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Apple, Facebook Drop in Employee Satisfaction; Twitter Is the Best Tech Company to Work For


Glassdoor's annual survey doesn't bode well for Apple.

Glassdoor, the website that allows employees to rate their employers, released its Best Places to Work list for 2014. The results might be surprising, and sometimes, the reviews don't bode well for big tech companies' ability to find the best talent in a competitive field. Specifically, the appeal of start-ups could make it harder (or more expensive) for Apple (NASDAQ:AAPL) and Google (NASDAQ:GOOG) to recruit the best and brightest.

The best place to work, according to this ranking, is Bain & Company, the management consultant, replacing Facebook (NASDAQ:FB), which dropped from one to five. In second place, and taking the crown for top tech company, is Twitter (NYSE:TWTR). This is very easy to believe, considering that the company just turned 1,600 rank-and-file employees into new millionaires through its IPO. The anonymous reviews show that Twitter is a good place for work/life balance, which is hard to come by in the Valley. LinkedIn (NYSE:LNKD) was close behind.

As the schmaltzy video above shows, free food is a given in Silicon Valley. But parsing through the employee reviews on Glassdoor, it's apparently a mixed blessing. Some list it as a pro, and some as a con. One Facebook employee listed "too much food" as his only disagreement with the company. It's widely seen as a scheme to keep you on the corporate campus for as long as possible.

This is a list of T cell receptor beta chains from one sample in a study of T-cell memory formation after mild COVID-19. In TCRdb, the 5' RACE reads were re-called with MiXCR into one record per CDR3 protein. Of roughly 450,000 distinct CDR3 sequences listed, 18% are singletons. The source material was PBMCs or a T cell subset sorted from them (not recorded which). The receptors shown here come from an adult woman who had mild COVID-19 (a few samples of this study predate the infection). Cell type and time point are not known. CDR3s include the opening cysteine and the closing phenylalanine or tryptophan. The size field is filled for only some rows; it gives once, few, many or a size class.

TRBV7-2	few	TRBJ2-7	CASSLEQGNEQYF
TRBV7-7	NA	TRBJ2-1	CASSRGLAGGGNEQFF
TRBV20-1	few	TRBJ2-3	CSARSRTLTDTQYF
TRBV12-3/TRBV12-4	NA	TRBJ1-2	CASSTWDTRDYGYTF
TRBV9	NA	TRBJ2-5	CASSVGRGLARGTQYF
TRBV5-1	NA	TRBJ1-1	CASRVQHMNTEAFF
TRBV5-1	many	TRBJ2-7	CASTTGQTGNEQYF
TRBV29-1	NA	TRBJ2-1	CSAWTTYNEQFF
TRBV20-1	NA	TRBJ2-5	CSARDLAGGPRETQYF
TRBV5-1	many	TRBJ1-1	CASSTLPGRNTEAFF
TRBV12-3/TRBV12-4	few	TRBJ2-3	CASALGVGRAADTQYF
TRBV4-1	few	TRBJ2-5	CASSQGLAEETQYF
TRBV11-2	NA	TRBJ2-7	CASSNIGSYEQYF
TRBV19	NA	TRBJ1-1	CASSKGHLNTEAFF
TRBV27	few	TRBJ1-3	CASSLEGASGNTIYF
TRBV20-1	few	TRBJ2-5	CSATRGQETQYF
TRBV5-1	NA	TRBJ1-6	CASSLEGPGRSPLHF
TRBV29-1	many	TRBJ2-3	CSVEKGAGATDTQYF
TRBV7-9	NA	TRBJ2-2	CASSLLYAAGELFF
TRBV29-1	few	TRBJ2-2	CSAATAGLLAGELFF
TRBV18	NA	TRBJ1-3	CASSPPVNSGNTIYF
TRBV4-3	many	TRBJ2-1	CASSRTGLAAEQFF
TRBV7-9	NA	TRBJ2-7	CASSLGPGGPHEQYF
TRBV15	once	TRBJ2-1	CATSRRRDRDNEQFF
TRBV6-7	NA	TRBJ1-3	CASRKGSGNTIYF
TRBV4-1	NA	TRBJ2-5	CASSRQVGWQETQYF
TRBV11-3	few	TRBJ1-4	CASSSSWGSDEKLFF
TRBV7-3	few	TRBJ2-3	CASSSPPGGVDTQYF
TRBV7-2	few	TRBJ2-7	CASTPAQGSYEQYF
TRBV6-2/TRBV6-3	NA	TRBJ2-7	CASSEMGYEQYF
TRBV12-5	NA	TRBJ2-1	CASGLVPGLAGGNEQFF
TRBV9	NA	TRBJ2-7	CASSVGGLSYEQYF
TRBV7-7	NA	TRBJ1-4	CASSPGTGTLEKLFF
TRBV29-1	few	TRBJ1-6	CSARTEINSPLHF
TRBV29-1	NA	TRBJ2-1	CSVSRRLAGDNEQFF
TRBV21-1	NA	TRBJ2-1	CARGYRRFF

Surprisingly, Google, a company that is so amazing to work for that it has its own movie about being just an intern there, only ranks eighth. Judging by the negative comments on the site, it seems that the enforced workaholism is the biggest complaint for Googlers.

"I have seen way too many of the following: marriages fall apart, colleagues choosing work and projects over family, colleagues getting physically sick and ill because of stress, colleagues crying while at work because of the stress, colleagues shooting out emails at midnight, 1 a.m., 2 a.m., 3 a.m.," says one eight-year Google veteran on Glassdoor. "It is absolutely ridiculous and something needs to change."

One part of the survey that might be shocking is that Apple, which owns the #1, #5, #12 and #13 most beloved brands in America, is only the 35th best place to work.

Keep in mind, however, that of the 80,300 full-time Apple employees out there, 42,800 are in retail, making about $12-$18 per hour. These aren't the most fulfilling jobs out there. Employees say that there is almost zero chance of moving from the retail floor to corporate. This is the main complaint from employees.

"After a certain point, the potential to develop beyond your existing role became seemingly impossible. I was promoted twice and then hit the 'glass ceiling' in my development," said one retail employee.

Unfortunately, this is a common issue for retail workers. If you remove those bad experiences, Apple might have a more obvious leg up for recruiting top talent. Nevertheless, this Glassdoor ranking shows a shift in the tech sector away from the biggest of the big names toward somewhat newer, but stable companies like LinkedIn and Twitter.

Twitter: @vincent_trivett
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